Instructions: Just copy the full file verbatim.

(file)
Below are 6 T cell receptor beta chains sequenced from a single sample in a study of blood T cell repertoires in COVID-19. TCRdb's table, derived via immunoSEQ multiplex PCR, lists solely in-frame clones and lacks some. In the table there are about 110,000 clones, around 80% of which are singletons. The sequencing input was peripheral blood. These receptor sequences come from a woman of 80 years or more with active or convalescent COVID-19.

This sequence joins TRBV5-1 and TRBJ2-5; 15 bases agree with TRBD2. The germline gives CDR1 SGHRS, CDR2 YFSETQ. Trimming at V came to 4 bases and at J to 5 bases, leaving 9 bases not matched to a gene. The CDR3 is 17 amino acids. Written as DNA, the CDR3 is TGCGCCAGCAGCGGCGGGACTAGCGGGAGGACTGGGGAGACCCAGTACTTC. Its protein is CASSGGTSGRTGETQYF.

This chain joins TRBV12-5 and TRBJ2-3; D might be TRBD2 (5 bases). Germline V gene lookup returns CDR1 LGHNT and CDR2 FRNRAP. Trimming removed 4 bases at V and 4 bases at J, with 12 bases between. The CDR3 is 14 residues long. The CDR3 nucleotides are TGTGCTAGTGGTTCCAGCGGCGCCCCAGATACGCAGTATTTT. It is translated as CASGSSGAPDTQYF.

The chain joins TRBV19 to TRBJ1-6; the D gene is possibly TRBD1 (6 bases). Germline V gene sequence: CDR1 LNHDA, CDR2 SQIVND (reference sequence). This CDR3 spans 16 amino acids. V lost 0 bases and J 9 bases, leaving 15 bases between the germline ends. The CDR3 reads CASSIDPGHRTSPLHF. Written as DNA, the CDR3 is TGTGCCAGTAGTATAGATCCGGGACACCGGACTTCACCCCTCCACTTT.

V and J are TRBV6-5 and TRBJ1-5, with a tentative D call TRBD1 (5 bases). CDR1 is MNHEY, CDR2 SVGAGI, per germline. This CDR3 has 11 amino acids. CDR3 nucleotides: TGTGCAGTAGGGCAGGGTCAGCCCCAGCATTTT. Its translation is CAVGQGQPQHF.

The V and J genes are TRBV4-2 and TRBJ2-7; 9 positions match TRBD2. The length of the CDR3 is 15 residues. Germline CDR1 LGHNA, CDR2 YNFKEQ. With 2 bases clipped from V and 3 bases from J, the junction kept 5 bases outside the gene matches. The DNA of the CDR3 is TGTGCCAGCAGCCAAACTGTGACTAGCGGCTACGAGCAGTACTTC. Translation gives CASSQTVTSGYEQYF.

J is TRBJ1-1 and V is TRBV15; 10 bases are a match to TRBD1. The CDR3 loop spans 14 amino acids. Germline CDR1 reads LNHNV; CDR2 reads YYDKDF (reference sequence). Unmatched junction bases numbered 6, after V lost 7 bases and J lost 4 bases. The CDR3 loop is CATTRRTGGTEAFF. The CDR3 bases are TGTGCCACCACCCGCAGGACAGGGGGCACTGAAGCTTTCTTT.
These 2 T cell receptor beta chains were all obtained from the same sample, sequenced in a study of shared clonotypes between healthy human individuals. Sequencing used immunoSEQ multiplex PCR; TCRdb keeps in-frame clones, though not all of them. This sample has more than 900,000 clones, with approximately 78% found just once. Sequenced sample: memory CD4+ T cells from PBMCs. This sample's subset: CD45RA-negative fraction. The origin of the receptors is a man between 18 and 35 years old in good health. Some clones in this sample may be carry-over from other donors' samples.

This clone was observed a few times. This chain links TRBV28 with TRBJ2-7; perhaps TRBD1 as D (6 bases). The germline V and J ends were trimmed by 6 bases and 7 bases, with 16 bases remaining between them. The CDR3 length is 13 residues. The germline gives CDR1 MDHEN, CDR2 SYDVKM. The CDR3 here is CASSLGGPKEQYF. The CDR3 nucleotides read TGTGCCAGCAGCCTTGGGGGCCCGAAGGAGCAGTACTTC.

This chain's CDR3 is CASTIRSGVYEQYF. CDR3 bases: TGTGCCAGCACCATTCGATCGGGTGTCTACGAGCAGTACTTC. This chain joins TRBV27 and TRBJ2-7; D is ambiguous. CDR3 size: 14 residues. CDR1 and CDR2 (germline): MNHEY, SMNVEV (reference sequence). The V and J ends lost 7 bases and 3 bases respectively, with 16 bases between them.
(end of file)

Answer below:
Below are 6 T cell receptor beta chains sequenced from a single sample in a study of blood T cell repertoires in COVID-19. TCRdb's table, derived via immunoSEQ multiplex PCR, lists solely in-frame clones and lacks some. In the table there are about 110,000 clones, around 80% of which are singletons. The sequencing input was peripheral blood. These receptor sequences come from a woman of 80 years or more with active or convalescent COVID-19.

This sequence joins TRBV5-1 and TRBJ2-5; 15 bases agree with TRBD2. The germline gives CDR1 SGHRS, CDR2 YFSETQ. Trimming at V came to 4 bases and at J to 5 bases, leaving 9 bases not matched to a gene. The CDR3 is 17 amino acids. Written as DNA, the CDR3 is TGCGCCAGCAGCGGCGGGACTAGCGGGAGGACTGGGGAGACCCAGTACTTC. Its protein is CASSGGTSGRTGETQYF.

This chain joins TRBV12-5 and TRBJ2-3; D might be TRBD2 (5 bases). Germline V gene lookup returns CDR1 LGHNT and CDR2 FRNRAP. Trimming removed 4 bases at V and 4 bases at J, with 12 bases between. The CDR3 is 14 residues long. The CDR3 nucleotides are TGTGCTAGTGGTTCCAGCGGCGCCCCAGATACGCAGTATTTT. It is translated as CASGSSGAPDTQYF.

The chain joins TRBV19 to TRBJ1-6; the D gene is possibly TRBD1 (6 bases). Germline V gene sequence: CDR1 LNHDA, CDR2 SQIVND (reference sequence). This CDR3 spans 16 amino acids. V lost 0 bases and J 9 bases, leaving 15 bases between the germline ends. The CDR3 reads CASSIDPGHRTSPLHF. Written as DNA, the CDR3 is TGTGCCAGTAGTATAGATCCGGGACACCGGACTTCACCCCTCCACTTT.

V and J are TRBV6-5 and TRBJ1-5, with a tentative D call TRBD1 (5 bases). CDR1 is MNHEY, CDR2 SVGAGI, per germline. This CDR3 has 11 amino acids. CDR3 nucleotides: TGTGCAGTAGGGCAGGGTCAGCCCCAGCATTTT. Its translation is CAVGQGQPQHF.

The V and J genes are TRBV4-2 and TRBJ2-7; 9 positions match TRBD2. The length of the CDR3 is 15 residues. Germline CDR1 LGHNA, CDR2 YNFKEQ. With 2 bases clipped from V and 3 bases from J, the junction kept 5 bases outside the gene matches. The DNA of the CDR3 is TGTGCCAGCAGCCAAACTGTGACTAGCGGCTACGAGCAGTACTTC. Translation gives CASSQTVTSGYEQYF.

J is TRBJ1-1 and V is TRBV15; 10 bases are a match to TRBD1. The CDR3 loop spans 14 amino acids. Germline CDR1 reads LNHNV; CDR2 reads YYDKDF (reference sequence). Unmatched junction bases numbered 6, after V lost 7 bases and J lost 4 bases. The CDR3 loop is CATTRRTGGTEAFF. The CDR3 bases are TGTGCCACCACCCGCAGGACAGGGGGCACTGAAGCTTTCTTT.
These 2 T cell receptor beta chains were all obtained from the same sample, sequenced in a study of shared clonotypes between healthy human individuals. Sequencing used immunoSEQ multiplex PCR; TCRdb keeps in-frame clones, though not all of them. This sample has more than 900,000 clones, with approximately 78% found just once. Sequenced sample: memory CD4+ T cells from PBMCs. This sample's subset: CD45RA-negative fraction. The origin of the receptors is a man between 18 and 35 years old in good health. Some clones in this sample may be carry-over from other donors' samples.

This clone was observed a few times. This chain links TRBV28 with TRBJ2-7; perhaps TRBD1 as D (6 bases). The germline V and J ends were trimmed by 6 bases and 7 bases, with 16 bases remaining between them. The CDR3 length is 13 residues. The germline gives CDR1 MDHEN, CDR2 SYDVKM. The CDR3 here is CASSLGGPKEQYF. The CDR3 nucleotides read TGTGCCAGCAGCCTTGGGGGCCCGAAGGAGCAGTACTTC.

This chain's CDR3 is CASTIRSGVYEQYF. CDR3 bases: TGTGCCAGCACCATTCGATCGGGTGTCTACGAGCAGTACTTC. This chain joins TRBV27 and TRBJ2-7; D is ambiguous. CDR3 size: 14 residues. CDR1 and CDR2 (germline): MNHEY, SMNVEV (reference sequence). The V and J ends lost 7 bases and 3 bases respectively, with 16 bases between them.